Squatted #315 for reps this evening for the first time in nearly 3 years…No I’m not posting to gloat about the weight I moved I actually have a non egoistic point to make.

What’s important is that this is a ‘relative’ PR for me….meaning I haven’t been near squatting this weight in quite a while…the last time I put up #315 + and squatted it for reps was mid 2014. Yet I’ve still managed to train with weights since 2014 and haven’t come close or even attempted squatting over 300 pounds for reps. So what changed and why was there this huge discrepancy in the weight I could move even though I was still putting forth the effort in the gym every week?

Well, a lot of things have changed since 2014. For one, the discrepancy was definitely not due to a lack of PEDs in my bloodstream i can guarantee you that much. To put it simply without going into too much detail as I could write a separate post on this entirely, it was mostly related to lifestyle and overall seriousness toward my training. Also, I had a a couple 3+ month complete layoffs from weight training while focusing on other goals like making money and those layoffs really do set you back. Three years went by without really seeing any progress in the gym beyond maintaining my strength/fitness at a level that I had digressed to after peaking in 2014 for a strongman competition (it was 2014 when I hit my all time max record for a pull from the ground).

One huge note I’d like to make regarding a major cause toward the stagnation in my training progress was that the last time I seriously recorded all my trainings (sets/reps/weight/rest) in a notebook was …. 2014 ….ha! So when I was at my all time peak in strength, endurance, and fitness I was also meticulously recording every detail of my training. The quote ‘what gets measured, gets improved’ is truly a golden rule of fitness and honestly all endeavors.

So why is this relative PR a big deal to me today?

As I’ve said before it definitely does not matter what the person next to you is lifting. That took a long time to accept. I next had to accept the belief that it’ll always be you versus your previous/current self. I now understand that what your previous self used to be able to do compared to what you can do now also does not matter.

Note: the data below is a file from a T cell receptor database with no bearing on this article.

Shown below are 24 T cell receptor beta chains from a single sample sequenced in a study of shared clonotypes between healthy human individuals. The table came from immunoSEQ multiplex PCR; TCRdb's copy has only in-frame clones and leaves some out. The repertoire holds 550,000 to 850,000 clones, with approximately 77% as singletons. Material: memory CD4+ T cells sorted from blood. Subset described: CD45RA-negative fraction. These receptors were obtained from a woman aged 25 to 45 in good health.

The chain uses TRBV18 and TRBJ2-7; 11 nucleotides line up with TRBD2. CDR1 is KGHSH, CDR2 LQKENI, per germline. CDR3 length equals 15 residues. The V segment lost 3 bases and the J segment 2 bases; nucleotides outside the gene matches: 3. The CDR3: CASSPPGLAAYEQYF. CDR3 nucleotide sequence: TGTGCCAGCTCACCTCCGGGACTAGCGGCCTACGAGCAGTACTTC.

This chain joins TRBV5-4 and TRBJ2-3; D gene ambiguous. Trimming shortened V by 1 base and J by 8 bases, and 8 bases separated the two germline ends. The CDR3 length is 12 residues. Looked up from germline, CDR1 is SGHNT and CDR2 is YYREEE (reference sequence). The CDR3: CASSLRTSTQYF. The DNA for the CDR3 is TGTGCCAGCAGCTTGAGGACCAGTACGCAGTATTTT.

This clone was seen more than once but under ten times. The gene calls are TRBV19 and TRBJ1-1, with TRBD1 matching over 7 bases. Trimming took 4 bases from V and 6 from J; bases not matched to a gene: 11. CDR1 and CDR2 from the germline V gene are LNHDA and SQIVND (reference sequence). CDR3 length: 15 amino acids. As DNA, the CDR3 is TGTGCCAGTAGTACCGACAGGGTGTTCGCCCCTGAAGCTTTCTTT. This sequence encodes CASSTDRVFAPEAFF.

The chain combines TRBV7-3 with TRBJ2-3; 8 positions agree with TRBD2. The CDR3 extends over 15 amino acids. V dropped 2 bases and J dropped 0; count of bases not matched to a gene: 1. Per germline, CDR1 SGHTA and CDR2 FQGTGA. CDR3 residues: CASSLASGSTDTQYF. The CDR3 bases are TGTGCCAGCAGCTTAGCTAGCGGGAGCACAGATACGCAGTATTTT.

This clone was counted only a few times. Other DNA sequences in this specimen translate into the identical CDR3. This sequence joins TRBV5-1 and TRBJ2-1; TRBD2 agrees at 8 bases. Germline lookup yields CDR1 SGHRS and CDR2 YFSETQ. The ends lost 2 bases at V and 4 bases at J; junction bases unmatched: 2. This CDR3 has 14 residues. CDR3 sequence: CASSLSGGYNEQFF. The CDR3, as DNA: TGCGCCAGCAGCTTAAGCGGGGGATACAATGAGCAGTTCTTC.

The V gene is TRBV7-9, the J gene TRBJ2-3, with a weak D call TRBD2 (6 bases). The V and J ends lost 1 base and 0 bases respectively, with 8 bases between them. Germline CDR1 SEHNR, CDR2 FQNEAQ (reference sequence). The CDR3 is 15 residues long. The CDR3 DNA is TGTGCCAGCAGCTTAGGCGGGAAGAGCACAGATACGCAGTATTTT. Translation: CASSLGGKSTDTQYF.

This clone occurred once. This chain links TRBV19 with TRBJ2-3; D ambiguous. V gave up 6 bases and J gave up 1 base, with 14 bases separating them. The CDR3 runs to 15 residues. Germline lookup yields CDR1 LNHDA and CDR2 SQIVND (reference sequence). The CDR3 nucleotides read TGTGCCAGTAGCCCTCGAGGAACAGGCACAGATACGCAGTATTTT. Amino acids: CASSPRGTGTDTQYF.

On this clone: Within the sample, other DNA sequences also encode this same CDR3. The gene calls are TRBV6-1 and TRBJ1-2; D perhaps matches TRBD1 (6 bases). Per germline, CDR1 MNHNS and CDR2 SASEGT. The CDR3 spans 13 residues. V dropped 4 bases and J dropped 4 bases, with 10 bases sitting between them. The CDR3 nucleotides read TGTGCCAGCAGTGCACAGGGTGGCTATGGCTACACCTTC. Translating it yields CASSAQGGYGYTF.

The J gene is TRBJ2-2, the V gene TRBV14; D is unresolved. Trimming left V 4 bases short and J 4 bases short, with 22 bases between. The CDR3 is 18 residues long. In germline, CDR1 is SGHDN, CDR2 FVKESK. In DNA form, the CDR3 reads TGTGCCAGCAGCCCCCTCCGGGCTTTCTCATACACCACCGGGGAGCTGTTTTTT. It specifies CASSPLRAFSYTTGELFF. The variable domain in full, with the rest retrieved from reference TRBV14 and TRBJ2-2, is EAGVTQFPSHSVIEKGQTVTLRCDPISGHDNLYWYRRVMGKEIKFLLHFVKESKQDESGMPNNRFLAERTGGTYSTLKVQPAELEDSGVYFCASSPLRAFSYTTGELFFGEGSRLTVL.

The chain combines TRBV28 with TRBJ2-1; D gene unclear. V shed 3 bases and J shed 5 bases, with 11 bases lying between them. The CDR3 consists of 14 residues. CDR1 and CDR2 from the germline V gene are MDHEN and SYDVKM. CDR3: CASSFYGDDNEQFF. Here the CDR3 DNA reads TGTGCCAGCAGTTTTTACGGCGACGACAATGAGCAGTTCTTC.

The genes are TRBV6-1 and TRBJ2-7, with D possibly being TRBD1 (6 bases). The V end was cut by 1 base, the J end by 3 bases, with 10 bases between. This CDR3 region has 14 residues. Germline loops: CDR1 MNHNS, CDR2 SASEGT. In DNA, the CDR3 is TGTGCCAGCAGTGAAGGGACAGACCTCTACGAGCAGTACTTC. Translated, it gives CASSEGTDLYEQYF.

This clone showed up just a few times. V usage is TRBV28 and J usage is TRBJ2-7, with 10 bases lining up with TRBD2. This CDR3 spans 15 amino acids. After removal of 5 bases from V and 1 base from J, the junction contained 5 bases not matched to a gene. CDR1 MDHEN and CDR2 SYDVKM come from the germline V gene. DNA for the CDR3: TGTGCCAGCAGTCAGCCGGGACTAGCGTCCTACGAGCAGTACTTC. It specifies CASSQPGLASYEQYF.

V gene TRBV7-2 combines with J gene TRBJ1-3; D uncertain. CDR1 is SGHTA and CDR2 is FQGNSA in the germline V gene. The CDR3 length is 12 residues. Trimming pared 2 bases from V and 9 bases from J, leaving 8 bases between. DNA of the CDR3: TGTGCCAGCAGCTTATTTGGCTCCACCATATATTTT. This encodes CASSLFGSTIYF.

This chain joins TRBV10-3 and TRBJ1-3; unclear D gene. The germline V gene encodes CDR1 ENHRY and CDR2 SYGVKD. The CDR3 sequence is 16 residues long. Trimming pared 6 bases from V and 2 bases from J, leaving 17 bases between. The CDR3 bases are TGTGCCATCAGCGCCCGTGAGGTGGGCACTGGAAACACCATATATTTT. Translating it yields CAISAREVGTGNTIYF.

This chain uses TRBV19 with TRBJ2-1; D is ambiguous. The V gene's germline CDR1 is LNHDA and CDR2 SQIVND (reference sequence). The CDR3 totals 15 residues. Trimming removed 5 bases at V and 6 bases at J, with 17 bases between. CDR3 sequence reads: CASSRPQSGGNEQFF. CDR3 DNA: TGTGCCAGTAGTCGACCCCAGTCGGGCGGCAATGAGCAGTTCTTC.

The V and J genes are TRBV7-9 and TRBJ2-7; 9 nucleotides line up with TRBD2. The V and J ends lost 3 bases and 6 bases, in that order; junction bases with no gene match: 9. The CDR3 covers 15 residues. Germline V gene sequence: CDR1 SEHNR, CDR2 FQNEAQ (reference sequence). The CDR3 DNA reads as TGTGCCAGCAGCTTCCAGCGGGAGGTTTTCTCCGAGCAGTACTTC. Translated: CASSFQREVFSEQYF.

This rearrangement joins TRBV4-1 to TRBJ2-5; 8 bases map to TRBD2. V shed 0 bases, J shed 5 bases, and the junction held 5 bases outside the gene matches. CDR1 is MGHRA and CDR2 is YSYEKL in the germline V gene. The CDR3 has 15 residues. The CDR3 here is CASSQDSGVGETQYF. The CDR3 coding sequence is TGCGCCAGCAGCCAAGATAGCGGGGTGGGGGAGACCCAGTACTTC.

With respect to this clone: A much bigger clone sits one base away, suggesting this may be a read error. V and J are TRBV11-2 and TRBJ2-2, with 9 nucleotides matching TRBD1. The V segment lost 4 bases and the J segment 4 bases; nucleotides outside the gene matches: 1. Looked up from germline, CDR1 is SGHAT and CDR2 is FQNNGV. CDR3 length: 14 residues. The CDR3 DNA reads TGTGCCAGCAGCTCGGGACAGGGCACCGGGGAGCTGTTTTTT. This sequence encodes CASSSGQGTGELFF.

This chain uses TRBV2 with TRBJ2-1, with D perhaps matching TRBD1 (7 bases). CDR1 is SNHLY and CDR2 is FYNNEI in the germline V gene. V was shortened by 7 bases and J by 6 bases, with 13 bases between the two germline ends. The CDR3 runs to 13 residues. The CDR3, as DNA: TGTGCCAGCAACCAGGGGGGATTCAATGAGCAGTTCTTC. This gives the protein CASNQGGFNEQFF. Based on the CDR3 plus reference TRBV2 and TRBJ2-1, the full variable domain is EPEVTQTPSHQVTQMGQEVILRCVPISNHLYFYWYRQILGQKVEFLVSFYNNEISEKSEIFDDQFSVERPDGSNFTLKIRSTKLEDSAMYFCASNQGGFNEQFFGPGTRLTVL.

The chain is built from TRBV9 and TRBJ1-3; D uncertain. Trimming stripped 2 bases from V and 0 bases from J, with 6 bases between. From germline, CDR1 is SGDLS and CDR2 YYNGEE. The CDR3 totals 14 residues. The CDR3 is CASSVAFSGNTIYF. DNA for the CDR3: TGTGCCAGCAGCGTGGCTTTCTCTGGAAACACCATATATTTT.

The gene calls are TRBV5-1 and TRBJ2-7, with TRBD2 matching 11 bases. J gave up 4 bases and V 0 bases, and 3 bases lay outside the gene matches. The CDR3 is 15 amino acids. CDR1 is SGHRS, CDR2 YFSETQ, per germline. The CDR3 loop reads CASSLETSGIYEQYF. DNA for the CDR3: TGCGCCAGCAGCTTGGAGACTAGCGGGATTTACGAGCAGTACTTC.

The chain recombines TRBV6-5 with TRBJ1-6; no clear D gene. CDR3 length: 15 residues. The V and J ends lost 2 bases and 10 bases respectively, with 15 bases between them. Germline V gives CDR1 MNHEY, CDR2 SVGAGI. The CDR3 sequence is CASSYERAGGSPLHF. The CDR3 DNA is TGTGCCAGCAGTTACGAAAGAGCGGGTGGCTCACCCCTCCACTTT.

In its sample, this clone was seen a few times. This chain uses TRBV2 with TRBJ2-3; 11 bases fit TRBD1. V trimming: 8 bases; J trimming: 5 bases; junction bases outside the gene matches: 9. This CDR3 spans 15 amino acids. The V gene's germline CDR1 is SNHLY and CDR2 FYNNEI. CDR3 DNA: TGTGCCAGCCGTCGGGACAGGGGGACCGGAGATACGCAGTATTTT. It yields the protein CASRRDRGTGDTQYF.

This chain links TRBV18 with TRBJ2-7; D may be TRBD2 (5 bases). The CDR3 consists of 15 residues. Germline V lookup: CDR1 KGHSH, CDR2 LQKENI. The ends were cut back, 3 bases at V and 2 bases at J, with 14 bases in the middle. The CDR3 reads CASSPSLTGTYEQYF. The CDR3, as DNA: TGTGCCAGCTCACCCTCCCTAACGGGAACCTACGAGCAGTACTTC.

All that matters is your performance today. Right in that moment. What can you do now regardless of what you’ve done in the past. Most importantly, what can you do right now while putting forth your best effort in the current moment. If you’re 35 years old and the last time you lifted regularly and moved weight that’s relatively heavy to you was when you were 21 who fucking cares. If you could move 400 pounds ten years ago and today you can’t even move 200 pounds then you need to get out of your head the goal of being ‘strong again’ like you were in your 20’s. If you squat 200 pounds today and that’s a relative PR for you meaning you haven’t done this in a long time then that is indeed a huge accomplishment!…maybe not if you compare to what you could do when you were in your ‘prime’ but how about this…define a human’s prime for me first. If you try all you’ll likely end up doing is creating barriers to any goal you may set for yourself simply because you have set your own limits based on you believing you are no longer in your prime.

Keep it real yo, take pride in what you did today and don’t let naysayers get you down especially naysayers like the person in your head comparing yourself to others (or your previous ‘prime’ self). They will hold you back from what you can do now to influence what you can do in the future.


#squats #asstograss #relativePR #natural #strength #fitness #goals #motivation


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So you’ve completed your first 12-week program, and are wondering what to do next. Maybe you’ve been at it for a couple years now, and are finally starting to understand the importance of structure and planning to maximizing progress toward your fitness goals year round. You’ve heard talk that it’s best to switch up your […]

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Workout Logging

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Flexible Dieting with Intermittent Fasting

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DIY: Calories and Macronutrients

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